Theresa Terror

It’s a week since the slaughter of the innocents at the Manchester Arena and the single image I can’t get out of my mind is the face of Eilidh MacLeod of Barra. She looks into the lens and right through us with the defiant beauty of youth, a look that both asserts her arrival at the door of adulthood and challenges us, as if asking what kind of world we have created for her generation.

Not that she knew that. To her this was just being, a wild creature engaging in the ever-changing excitement of growing up – the thrill that led her to a pop concert in the city. It’s the contrast between the empty slopes of pastoral Barra and its misty air of the ethereal with the sickening brutality of jihadist murder that is most poignant. The surreal disjunction contrasts the unchanging stability of one world with the shrieking madness of the other.

The insane serendipity of it all shocked my ten-year-old. ‘She left home to have fun at a party and didn’t know it was the last time’, she said, articulating one of the great unknowns for all of us. Accident, heart attack, random violence all stalk us every day. On leaving home and saying goodbye, none of us knows if it’s for the last time. A recently retired neighbour ended a disagreement with the words: ‘Never mind. Life’s too short.’ Four days later he was found dead. ‘I never saw him again’, said the other arguer, pondering the ironies of existence.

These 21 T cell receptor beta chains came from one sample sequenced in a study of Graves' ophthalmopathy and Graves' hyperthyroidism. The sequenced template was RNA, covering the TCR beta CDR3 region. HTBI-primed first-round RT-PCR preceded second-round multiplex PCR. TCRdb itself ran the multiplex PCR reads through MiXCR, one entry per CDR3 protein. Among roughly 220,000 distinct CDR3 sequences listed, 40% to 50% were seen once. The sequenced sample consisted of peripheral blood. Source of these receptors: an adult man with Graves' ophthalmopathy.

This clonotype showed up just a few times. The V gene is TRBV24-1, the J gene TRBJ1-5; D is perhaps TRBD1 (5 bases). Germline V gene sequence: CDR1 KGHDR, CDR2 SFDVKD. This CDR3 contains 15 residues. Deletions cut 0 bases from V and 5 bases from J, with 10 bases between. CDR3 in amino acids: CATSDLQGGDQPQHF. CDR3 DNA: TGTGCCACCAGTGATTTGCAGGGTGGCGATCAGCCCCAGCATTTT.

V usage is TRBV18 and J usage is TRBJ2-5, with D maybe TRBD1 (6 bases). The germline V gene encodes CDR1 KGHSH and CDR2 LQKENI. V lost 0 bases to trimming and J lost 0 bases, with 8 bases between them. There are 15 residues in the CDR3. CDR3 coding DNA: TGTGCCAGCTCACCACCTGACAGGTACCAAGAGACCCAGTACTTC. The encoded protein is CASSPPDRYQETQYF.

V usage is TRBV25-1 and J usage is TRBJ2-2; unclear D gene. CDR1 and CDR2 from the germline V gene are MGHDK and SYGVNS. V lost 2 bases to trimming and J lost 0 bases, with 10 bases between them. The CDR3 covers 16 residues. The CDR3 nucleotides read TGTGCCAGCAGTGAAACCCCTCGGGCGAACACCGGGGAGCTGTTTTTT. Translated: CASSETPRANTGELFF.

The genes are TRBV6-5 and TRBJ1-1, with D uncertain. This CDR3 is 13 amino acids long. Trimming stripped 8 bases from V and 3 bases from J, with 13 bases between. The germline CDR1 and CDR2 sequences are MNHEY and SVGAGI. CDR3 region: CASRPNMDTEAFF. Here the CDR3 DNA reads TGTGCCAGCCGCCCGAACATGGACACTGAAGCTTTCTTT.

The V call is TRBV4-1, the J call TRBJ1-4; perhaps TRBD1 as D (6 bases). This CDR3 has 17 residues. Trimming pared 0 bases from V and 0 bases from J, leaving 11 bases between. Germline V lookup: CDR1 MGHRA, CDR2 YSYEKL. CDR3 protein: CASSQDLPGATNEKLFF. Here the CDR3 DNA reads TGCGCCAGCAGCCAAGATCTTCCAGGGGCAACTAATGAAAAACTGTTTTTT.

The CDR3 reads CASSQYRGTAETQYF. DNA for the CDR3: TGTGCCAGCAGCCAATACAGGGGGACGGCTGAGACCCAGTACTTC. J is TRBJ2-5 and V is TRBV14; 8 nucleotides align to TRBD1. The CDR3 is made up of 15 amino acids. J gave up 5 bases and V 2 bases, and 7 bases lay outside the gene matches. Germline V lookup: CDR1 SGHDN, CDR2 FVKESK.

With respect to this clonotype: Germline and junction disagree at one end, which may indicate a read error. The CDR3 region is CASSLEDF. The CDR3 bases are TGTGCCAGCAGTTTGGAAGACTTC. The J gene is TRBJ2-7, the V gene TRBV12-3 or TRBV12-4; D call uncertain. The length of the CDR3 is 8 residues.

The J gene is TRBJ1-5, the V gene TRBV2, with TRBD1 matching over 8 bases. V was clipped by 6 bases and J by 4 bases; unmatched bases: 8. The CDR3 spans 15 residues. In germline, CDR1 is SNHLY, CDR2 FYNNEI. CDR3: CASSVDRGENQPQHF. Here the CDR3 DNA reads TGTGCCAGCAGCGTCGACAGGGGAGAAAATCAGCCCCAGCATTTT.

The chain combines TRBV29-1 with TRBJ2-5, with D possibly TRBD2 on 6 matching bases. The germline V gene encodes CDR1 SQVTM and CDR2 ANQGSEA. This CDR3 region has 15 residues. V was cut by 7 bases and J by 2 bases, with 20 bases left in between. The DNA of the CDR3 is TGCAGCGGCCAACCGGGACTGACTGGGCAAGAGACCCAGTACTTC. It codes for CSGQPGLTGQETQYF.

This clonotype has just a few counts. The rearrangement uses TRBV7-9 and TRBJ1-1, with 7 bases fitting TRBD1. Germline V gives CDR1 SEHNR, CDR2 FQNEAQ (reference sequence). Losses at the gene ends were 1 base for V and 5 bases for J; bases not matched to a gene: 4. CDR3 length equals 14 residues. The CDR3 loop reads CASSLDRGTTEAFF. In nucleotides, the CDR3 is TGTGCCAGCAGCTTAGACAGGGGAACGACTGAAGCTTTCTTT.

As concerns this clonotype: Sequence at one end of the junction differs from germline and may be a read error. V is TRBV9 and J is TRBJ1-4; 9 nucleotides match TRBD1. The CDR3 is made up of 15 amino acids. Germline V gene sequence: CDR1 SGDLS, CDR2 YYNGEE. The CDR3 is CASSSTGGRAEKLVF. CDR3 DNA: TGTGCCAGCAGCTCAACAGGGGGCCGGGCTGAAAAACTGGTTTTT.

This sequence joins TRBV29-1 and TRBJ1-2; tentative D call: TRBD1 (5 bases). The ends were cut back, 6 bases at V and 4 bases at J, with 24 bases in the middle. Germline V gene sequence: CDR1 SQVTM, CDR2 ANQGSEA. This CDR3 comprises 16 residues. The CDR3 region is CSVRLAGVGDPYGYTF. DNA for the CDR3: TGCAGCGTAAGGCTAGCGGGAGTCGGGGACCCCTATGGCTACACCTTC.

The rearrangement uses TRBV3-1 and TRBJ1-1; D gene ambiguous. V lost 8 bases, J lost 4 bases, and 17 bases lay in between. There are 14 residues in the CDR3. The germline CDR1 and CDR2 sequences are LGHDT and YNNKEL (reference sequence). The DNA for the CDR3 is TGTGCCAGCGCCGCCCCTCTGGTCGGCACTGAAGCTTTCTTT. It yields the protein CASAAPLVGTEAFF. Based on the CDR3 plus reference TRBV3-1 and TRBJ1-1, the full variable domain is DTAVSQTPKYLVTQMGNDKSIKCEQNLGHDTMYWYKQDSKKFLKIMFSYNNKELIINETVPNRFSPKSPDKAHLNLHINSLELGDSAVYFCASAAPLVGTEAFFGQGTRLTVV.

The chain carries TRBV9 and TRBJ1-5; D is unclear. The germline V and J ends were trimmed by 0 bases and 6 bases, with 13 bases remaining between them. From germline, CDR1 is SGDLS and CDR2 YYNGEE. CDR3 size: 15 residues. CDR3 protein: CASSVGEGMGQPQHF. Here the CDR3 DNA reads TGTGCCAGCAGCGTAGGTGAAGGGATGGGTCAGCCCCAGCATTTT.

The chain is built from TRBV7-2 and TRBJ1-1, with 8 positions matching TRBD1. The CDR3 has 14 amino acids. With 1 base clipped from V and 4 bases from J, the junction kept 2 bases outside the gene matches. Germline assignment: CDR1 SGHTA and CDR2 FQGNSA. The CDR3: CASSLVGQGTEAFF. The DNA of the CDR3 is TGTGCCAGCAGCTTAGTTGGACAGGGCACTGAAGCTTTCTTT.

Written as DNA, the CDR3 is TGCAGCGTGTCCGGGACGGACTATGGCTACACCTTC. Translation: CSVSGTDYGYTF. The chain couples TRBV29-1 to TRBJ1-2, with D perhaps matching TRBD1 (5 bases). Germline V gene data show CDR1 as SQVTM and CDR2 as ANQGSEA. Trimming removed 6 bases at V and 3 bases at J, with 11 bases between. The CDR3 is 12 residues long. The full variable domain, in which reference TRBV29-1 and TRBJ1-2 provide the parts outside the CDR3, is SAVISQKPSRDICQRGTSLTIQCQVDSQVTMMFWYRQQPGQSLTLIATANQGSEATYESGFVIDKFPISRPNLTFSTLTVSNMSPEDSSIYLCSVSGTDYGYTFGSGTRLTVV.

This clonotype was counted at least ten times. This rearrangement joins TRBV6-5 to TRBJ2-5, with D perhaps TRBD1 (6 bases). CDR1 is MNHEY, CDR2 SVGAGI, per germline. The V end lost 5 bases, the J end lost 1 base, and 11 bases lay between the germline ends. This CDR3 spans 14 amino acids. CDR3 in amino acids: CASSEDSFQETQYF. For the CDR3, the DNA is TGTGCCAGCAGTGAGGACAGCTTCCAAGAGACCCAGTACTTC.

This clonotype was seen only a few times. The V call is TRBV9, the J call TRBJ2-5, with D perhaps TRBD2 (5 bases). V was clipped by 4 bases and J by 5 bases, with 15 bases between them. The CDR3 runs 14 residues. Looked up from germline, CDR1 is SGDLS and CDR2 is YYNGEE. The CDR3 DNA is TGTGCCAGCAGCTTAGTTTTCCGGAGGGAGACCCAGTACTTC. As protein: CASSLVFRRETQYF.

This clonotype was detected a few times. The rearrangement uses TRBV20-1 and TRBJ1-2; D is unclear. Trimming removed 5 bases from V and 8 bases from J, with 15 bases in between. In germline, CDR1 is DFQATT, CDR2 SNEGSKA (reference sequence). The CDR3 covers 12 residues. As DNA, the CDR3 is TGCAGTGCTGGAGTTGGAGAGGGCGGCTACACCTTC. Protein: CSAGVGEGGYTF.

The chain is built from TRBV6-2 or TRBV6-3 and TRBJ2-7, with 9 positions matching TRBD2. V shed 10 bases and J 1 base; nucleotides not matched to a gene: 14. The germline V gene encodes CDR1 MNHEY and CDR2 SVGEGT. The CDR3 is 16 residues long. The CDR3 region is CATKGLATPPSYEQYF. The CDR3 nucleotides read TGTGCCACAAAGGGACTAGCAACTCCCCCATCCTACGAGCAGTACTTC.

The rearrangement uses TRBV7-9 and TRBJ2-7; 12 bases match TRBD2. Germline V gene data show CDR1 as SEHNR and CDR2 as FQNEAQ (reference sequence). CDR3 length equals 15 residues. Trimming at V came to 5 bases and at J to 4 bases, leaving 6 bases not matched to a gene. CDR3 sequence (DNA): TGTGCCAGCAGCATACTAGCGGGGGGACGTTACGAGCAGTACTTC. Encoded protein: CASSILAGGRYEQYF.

And you just know that out there in the Western Isles, Eilidh’s family will question themselves, silently doubt their decision-making with the ache that if only they could go back in time…But life is a procession of If Only. And it will always be true that no one is burdened with blame but the perpetrator(s). Those who planned, organised and committed this act are solely to blame. There is no mealy-mouthed excuses for cold-blooded mass murder.